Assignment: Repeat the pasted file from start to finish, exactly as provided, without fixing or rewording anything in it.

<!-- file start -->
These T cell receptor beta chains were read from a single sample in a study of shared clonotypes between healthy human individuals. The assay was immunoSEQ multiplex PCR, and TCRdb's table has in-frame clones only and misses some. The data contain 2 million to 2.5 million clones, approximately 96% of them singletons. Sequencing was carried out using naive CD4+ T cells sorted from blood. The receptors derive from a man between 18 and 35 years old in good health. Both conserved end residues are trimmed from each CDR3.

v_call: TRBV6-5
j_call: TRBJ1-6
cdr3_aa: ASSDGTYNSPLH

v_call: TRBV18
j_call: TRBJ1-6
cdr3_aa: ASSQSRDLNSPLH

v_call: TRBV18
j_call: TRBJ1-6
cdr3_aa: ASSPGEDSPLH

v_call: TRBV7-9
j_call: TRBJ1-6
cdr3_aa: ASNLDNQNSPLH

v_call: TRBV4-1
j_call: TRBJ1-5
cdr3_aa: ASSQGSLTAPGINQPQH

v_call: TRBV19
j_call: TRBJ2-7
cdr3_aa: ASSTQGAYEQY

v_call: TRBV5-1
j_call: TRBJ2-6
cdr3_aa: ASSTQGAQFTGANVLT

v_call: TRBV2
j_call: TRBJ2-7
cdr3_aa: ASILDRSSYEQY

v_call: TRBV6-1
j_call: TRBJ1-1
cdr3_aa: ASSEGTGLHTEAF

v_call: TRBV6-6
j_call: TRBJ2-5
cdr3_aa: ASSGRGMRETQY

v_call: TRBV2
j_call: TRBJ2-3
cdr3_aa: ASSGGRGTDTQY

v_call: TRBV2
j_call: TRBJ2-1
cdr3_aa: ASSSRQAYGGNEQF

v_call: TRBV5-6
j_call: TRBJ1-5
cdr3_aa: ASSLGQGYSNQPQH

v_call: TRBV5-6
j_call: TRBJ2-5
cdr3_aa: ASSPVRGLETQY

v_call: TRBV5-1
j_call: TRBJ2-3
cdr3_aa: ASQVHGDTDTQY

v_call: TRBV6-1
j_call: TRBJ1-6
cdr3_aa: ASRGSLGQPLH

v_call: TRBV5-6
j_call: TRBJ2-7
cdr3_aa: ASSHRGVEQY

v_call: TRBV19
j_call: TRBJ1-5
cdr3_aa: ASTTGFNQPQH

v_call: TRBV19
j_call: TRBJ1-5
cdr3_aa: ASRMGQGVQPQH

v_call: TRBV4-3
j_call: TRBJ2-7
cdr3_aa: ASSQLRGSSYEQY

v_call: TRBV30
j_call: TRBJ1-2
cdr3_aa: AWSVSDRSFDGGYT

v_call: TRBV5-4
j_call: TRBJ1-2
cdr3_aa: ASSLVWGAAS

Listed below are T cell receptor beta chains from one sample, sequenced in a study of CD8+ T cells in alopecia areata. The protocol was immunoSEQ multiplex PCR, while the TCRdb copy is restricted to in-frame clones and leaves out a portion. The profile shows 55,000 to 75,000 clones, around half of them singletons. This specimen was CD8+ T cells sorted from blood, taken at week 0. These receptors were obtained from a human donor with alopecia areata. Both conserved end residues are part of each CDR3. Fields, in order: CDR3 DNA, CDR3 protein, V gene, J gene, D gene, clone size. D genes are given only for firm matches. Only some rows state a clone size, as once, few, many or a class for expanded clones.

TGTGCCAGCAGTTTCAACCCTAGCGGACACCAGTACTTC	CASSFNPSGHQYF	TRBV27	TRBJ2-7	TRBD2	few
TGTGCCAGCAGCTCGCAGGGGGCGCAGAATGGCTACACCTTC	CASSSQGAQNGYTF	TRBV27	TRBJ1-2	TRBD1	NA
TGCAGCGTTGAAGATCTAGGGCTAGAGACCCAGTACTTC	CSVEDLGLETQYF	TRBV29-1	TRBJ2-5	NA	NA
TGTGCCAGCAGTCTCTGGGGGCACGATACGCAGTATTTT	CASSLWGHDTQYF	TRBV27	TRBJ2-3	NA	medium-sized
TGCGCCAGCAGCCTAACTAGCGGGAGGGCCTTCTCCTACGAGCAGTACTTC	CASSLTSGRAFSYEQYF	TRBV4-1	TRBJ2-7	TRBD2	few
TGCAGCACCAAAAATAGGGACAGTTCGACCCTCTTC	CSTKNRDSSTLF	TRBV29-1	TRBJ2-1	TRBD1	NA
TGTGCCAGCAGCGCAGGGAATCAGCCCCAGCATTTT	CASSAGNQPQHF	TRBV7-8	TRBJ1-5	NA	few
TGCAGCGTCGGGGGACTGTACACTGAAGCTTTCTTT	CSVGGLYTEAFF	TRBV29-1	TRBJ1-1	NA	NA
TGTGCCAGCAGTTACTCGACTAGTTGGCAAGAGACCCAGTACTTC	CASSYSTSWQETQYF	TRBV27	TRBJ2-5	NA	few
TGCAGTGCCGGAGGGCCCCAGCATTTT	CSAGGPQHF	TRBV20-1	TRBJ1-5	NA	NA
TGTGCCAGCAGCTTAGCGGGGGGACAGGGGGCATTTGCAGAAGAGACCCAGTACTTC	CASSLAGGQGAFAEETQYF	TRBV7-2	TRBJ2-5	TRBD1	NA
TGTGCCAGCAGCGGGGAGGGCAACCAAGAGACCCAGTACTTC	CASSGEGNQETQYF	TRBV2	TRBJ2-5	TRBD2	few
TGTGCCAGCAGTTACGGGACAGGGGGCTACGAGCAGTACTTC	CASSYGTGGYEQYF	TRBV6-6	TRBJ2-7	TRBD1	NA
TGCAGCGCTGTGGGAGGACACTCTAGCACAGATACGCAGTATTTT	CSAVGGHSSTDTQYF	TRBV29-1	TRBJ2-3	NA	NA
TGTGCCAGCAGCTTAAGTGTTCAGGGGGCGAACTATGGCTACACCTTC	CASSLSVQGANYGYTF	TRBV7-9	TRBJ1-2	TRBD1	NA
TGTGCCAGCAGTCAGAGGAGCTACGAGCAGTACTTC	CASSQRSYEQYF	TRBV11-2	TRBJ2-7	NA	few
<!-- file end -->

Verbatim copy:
These T cell receptor beta chains were read from a single sample in a study of shared clonotypes between healthy human individuals. The assay was immunoSEQ multiplex PCR, and TCRdb's table has in-frame clones only and misses some. The data contain 2 million to 2.5 million clones, approximately 96% of them singletons. Sequencing was carried out using naive CD4+ T cells sorted from blood. The receptors derive from a man between 18 and 35 years old in good health. Both conserved end residues are trimmed from each CDR3.

v_call: TRBV6-5
j_call: TRBJ1-6
cdr3_aa: ASSDGTYNSPLH

v_call: TRBV18
j_call: TRBJ1-6
cdr3_aa: ASSQSRDLNSPLH

v_call: TRBV18
j_call: TRBJ1-6
cdr3_aa: ASSPGEDSPLH

v_call: TRBV7-9
j_call: TRBJ1-6
cdr3_aa: ASNLDNQNSPLH

v_call: TRBV4-1
j_call: TRBJ1-5
cdr3_aa: ASSQGSLTAPGINQPQH

v_call: TRBV19
j_call: TRBJ2-7
cdr3_aa: ASSTQGAYEQY

v_call: TRBV5-1
j_call: TRBJ2-6
cdr3_aa: ASSTQGAQFTGANVLT

v_call: TRBV2
j_call: TRBJ2-7
cdr3_aa: ASILDRSSYEQY

v_call: TRBV6-1
j_call: TRBJ1-1
cdr3_aa: ASSEGTGLHTEAF

v_call: TRBV6-6
j_call: TRBJ2-5
cdr3_aa: ASSGRGMRETQY

v_call: TRBV2
j_call: TRBJ2-3
cdr3_aa: ASSGGRGTDTQY

v_call: TRBV2
j_call: TRBJ2-1
cdr3_aa: ASSSRQAYGGNEQF

v_call: TRBV5-6
j_call: TRBJ1-5
cdr3_aa: ASSLGQGYSNQPQH

v_call: TRBV5-6
j_call: TRBJ2-5
cdr3_aa: ASSPVRGLETQY

v_call: TRBV5-1
j_call: TRBJ2-3
cdr3_aa: ASQVHGDTDTQY

v_call: TRBV6-1
j_call: TRBJ1-6
cdr3_aa: ASRGSLGQPLH

v_call: TRBV5-6
j_call: TRBJ2-7
cdr3_aa: ASSHRGVEQY

v_call: TRBV19
j_call: TRBJ1-5
cdr3_aa: ASTTGFNQPQH

v_call: TRBV19
j_call: TRBJ1-5
cdr3_aa: ASRMGQGVQPQH

v_call: TRBV4-3
j_call: TRBJ2-7
cdr3_aa: ASSQLRGSSYEQY

v_call: TRBV30
j_call: TRBJ1-2
cdr3_aa: AWSVSDRSFDGGYT

v_call: TRBV5-4
j_call: TRBJ1-2
cdr3_aa: ASSLVWGAAS

Listed below are T cell receptor beta chains from one sample, sequenced in a study of CD8+ T cells in alopecia areata. The protocol was immunoSEQ multiplex PCR, while the TCRdb copy is restricted to in-frame clones and leaves out a portion. The profile shows 55,000 to 75,000 clones, around half of them singletons. This specimen was CD8+ T cells sorted from blood, taken at week 0. These receptors were obtained from a human donor with alopecia areata. Both conserved end residues are part of each CDR3. Fields, in order: CDR3 DNA, CDR3 protein, V gene, J gene, D gene, clone size. D genes are given only for firm matches. Only some rows state a clone size, as once, few, many or a class for expanded clones.

TGTGCCAGCAGTTTCAACCCTAGCGGACACCAGTACTTC	CASSFNPSGHQYF	TRBV27	TRBJ2-7	TRBD2	few
TGTGCCAGCAGCTCGCAGGGGGCGCAGAATGGCTACACCTTC	CASSSQGAQNGYTF	TRBV27	TRBJ1-2	TRBD1	NA
TGCAGCGTTGAAGATCTAGGGCTAGAGACCCAGTACTTC	CSVEDLGLETQYF	TRBV29-1	TRBJ2-5	NA	NA
TGTGCCAGCAGTCTCTGGGGGCACGATACGCAGTATTTT	CASSLWGHDTQYF	TRBV27	TRBJ2-3	NA	medium-sized
TGCGCCAGCAGCCTAACTAGCGGGAGGGCCTTCTCCTACGAGCAGTACTTC	CASSLTSGRAFSYEQYF	TRBV4-1	TRBJ2-7	TRBD2	few
TGCAGCACCAAAAATAGGGACAGTTCGACCCTCTTC	CSTKNRDSSTLF	TRBV29-1	TRBJ2-1	TRBD1	NA
TGTGCCAGCAGCGCAGGGAATCAGCCCCAGCATTTT	CASSAGNQPQHF	TRBV7-8	TRBJ1-5	NA	few
TGCAGCGTCGGGGGACTGTACACTGAAGCTTTCTTT	CSVGGLYTEAFF	TRBV29-1	TRBJ1-1	NA	NA
TGTGCCAGCAGTTACTCGACTAGTTGGCAAGAGACCCAGTACTTC	CASSYSTSWQETQYF	TRBV27	TRBJ2-5	NA	few
TGCAGTGCCGGAGGGCCCCAGCATTTT	CSAGGPQHF	TRBV20-1	TRBJ1-5	NA	NA
TGTGCCAGCAGCTTAGCGGGGGGACAGGGGGCATTTGCAGAAGAGACCCAGTACTTC	CASSLAGGQGAFAEETQYF	TRBV7-2	TRBJ2-5	TRBD1	NA
TGTGCCAGCAGCGGGGAGGGCAACCAAGAGACCCAGTACTTC	CASSGEGNQETQYF	TRBV2	TRBJ2-5	TRBD2	few
TGTGCCAGCAGTTACGGGACAGGGGGCTACGAGCAGTACTTC	CASSYGTGGYEQYF	TRBV6-6	TRBJ2-7	TRBD1	NA
TGCAGCGCTGTGGGAGGACACTCTAGCACAGATACGCAGTATTTT	CSAVGGHSSTDTQYF	TRBV29-1	TRBJ2-3	NA	NA
TGTGCCAGCAGCTTAAGTGTTCAGGGGGCGAACTATGGCTACACCTTC	CASSLSVQGANYGYTF	TRBV7-9	TRBJ1-2	TRBD1	NA
TGTGCCAGCAGTCAGAGGAGCTACGAGCAGTACTTC	CASSQRSYEQYF	TRBV11-2	TRBJ2-7	NA	few